“Charlie Elphicke’s conviction was a victory for the women who reported him – here’s what we need to do next”

Former Conservative MP Charlie Elphicke’s conviction for sexual assault was a victory for the women who reported him – and for all survivors. But the news that a sitting Conservative MP is now being investigated on suspicion of rape shows that we can’t stop here, says Women’s Equality Party leader Mandu Reid.

Last week, Charlie Elphicke was convicted of sexually assaulting two women. One of the allegations related to an incident in 2007, and the other was made by a woman who worked for him in parliament in 2016, whom he assaulted twice. I have nothing but admiration and respect for these women. I can’t fathom the courage it took to report a sitting MP, as Elphicke was at the time, and the resilience it must have taken to get through the three years between the allegations being reported to the police and finally hearing the jurors’ unanimous guilty verdict.

Elphicke’s conviction was a victory for those women, and for all survivors. It was a victory for the #MeToo movement, which prompted Elphicke’s earlier victim to come forward. Her testimony established a pattern of his grotesque criminal behaviour, of abusing the trust of women over whom he held significant power.

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The guilty verdict was also a victory for four phenomenal women who became first-time parliamentary candidates for the Women’s Equality (WE) Party in December last year: Eljai Morais, Gemma Evans, Serena Laidley and Jenn Selby. These women, all survivors of sexual or domestic violence, challenged MPs with unresolved allegations of violence, harassment or assault against them. They all held the other political parties to account for their failures to take harassment and abuse seriously. Morais stood in Dover, Charlie Elphicke’s seat. 

Yet just three days after Elphicke’s conviction, The Sunday Times broke the story that a sitting Conservative MP is now being investigated by the Met Police following four allegations of sexual assault – including rape. In many other jobs, you would be suspended if you were the subject of a sexual assault investigation. But the unnamed MP has not had the whip suspended.

He will now spend the summer in his constituency, meeting with vulnerable constituents who often look to their MPs for help navigating public services and the welfare system. If his identity is revealed, he will no doubt declare his intention to clear his name, as his legal right – but he will borrow from the power and credibility leant to him by his party to do so.

You have to ask: have they learned nothing from Elphicke? After he was reported to police in November 2017, Elphicke was suspended by the Conservative Party – but was still able to sit as an independent MP. The Conservatives then reinstated him for a significant Brexit vote in December 2018, despite the ongoing police investigation. He was only re-suspended by the Conservative Party when the police charged him with three counts of sexual assault in July 2019.

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Again, however, Elphicke continued to sit as an independent MP and vote on legislation and parliamentary matters – including on the role that MPs should play in the independent parliamentary process for investigating reports of MPs’ misconduct. Last September, the prime minister publicly praised Elphicke’s efforts towards preparedness for Brexit in the House of Commons, lending him additional credibility despite him being, at that time, on bail for sexual assault. You couldn’t make it up.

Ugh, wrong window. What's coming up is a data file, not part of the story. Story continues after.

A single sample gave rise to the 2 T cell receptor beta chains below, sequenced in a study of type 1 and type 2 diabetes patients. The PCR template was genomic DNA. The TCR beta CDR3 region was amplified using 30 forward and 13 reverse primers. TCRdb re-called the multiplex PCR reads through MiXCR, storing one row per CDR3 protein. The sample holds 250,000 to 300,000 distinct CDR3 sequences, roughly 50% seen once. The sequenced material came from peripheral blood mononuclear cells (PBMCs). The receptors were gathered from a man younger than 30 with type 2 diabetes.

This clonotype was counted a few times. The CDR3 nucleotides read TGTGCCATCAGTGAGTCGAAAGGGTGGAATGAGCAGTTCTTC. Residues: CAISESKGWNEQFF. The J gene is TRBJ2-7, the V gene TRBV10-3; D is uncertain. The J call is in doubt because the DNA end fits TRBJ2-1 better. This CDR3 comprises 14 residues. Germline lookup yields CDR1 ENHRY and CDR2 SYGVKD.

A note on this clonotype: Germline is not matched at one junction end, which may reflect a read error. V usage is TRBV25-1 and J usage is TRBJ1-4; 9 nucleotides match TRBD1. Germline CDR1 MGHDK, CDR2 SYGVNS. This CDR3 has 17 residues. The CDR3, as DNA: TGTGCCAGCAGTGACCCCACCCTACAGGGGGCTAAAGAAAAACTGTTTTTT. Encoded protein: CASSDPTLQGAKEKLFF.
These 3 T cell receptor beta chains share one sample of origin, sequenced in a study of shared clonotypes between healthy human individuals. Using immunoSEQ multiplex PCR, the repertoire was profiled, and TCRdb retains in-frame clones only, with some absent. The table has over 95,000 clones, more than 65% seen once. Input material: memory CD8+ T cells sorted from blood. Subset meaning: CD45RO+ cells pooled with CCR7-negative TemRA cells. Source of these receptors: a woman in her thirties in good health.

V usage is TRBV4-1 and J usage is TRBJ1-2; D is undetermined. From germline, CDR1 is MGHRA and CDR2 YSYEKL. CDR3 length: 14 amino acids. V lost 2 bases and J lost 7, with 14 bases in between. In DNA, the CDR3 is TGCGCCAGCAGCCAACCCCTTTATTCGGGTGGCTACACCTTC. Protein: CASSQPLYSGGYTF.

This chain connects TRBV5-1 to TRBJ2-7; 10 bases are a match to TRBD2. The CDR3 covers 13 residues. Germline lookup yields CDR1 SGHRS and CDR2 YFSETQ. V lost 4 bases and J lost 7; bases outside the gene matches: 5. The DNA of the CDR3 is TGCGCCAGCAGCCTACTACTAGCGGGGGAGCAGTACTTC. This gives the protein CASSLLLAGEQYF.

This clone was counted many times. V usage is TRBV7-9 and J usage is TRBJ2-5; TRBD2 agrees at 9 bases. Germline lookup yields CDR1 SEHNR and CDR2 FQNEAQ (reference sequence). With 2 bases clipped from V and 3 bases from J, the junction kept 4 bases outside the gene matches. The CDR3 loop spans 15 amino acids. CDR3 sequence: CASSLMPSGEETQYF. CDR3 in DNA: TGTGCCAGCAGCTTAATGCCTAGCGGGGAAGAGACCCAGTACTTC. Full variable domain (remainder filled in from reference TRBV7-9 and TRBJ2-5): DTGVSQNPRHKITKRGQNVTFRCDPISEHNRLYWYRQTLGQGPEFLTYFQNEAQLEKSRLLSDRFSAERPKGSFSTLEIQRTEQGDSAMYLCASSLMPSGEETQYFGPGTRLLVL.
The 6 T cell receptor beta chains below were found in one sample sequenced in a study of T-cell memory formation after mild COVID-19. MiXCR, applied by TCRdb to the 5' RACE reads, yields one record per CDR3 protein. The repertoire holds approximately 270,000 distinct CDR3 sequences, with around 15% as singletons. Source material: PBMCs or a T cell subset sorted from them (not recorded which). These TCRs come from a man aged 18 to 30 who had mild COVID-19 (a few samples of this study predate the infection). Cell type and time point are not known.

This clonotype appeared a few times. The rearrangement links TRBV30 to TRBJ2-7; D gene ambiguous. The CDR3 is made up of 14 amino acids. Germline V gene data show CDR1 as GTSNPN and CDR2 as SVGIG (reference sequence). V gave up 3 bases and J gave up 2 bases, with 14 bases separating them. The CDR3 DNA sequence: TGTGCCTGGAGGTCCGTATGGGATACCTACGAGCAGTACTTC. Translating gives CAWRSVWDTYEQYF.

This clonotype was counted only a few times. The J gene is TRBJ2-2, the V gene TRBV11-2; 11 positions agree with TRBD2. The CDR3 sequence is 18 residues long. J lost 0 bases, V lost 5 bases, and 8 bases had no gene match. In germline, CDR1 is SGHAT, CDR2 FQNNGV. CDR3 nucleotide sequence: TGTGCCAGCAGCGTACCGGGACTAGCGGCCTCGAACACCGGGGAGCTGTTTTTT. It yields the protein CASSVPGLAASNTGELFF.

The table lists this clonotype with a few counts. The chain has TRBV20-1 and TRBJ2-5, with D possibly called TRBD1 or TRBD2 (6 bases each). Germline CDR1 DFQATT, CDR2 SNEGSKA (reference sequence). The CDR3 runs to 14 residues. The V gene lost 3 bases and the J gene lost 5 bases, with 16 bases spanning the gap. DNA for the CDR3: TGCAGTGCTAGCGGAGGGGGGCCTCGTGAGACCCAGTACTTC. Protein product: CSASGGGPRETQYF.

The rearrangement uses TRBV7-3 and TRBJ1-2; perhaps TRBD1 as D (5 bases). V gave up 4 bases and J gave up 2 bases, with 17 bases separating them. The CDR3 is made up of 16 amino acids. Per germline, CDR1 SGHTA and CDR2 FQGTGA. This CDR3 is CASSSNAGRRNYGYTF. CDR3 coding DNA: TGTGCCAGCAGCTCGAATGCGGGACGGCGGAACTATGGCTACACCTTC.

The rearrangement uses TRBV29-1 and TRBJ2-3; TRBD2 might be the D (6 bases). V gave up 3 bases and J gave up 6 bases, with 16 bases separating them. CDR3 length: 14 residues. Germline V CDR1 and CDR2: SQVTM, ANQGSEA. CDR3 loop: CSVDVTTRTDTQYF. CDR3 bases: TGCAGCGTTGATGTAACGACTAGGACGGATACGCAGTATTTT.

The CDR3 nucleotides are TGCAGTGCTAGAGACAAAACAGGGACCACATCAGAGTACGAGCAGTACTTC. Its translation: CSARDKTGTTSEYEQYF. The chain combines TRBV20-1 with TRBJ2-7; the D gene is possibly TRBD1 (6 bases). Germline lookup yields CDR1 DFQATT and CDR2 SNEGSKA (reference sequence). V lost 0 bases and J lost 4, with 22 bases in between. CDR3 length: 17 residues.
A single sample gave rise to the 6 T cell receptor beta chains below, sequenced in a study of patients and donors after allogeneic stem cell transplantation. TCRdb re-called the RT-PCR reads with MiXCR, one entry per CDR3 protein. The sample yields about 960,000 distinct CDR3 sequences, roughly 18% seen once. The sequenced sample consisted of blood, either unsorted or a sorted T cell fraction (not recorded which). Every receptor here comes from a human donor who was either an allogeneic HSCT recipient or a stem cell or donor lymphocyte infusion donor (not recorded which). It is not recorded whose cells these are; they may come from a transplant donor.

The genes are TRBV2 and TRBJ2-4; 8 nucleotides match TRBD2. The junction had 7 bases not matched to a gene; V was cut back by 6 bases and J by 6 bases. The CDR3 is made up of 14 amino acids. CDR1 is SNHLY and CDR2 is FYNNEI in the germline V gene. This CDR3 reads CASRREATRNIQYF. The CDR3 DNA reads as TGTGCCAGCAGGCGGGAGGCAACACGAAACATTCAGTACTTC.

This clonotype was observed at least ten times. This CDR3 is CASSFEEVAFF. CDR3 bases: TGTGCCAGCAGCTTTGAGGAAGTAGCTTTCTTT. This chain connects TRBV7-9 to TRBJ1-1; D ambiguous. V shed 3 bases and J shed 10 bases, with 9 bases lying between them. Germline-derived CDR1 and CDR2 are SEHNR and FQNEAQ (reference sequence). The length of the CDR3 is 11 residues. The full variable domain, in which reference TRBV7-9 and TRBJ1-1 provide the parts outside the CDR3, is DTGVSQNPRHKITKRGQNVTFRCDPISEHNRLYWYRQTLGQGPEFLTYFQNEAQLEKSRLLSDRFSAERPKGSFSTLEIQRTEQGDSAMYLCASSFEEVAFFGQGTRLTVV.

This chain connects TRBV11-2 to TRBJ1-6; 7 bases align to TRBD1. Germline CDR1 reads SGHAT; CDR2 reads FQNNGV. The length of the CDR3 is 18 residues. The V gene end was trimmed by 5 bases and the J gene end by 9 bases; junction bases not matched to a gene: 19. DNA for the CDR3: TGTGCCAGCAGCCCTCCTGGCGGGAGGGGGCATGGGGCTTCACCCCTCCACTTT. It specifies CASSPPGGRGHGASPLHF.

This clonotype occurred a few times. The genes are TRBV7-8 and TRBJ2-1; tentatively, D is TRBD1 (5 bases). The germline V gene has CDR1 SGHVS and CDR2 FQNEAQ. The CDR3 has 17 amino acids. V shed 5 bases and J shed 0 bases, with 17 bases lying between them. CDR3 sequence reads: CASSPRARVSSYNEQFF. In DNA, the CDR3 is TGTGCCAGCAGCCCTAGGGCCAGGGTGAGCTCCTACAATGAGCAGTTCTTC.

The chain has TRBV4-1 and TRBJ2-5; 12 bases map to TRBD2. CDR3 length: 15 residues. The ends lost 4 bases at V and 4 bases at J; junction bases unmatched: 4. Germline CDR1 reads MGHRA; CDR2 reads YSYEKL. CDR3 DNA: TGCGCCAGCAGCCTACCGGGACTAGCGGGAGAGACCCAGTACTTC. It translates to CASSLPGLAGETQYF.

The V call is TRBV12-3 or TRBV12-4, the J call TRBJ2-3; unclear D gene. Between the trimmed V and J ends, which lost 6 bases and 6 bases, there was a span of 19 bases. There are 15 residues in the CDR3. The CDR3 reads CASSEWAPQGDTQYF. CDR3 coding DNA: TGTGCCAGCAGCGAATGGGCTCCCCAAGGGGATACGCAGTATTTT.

Morais’s campaign in Dover, speaking out proudly as a survivor and reminding the electorate that Elphicke stood accused of sexual assault, made it impossible for him to stand for re-election and, despite backing from his local Conservative Association to stand as an independent, he finally announced that he would not contest the seat.

But he could have done: the current rules do not prevent prospective MPs standing for election while awaiting trial for sexual assault. If Elphicke had been elected last November, he would only now face an automatic recall petition (where constituents can recall their MP and trigger a by-election) if he received a custodial sentence as a result of his sexual assault convictions. 

Mandu Reid
Mandu Reid is the leader of the British Women's Equality Party

For too long our political system has enabled and protected men who abuse their power. Party whips have used allegations to ensure MPs vote in line, rather than holding them to account. It is part of the system that has maintained men’s dominance in Westminster and made women feel unwelcome in the halls of power.

In 2019 Keir Starmer signed WE’s pledge to amend legislation to make it easier for constituents to sack their MPs if they are found to have harassed or abused someone by the independent parliamentary investigation process. I am calling on him to now honour that pledge and work with me to take forward that amendment to the Recall Act. And I call on the other Westminster party leaders – Boris Johnson, Ed Davey, Ian Blackford, Liz Saville Roberts and joint Green Party leaders Sian Berry and Jonathan Bartley – to do the same. We must change the rules so that anyone facing unresolved allegations of sexual harassment or assault is ineligible to stand for election.

Women’s experiences of abuse and harassment should never again be used as political currency. Instead, our freedom from it must be a political priority. 

According to Rape Crisis, 20% of women and 4% of men have experienced some type of sexual assault since the age of 16 in England and Wales.

If you or anyone you know needs help and support, you can call the Rape Crisis national helpline on 0808 802 9999 (open 12-2.30pm and 7-9.30pm daily). You can also find your nearest centre here or visit the website for more information.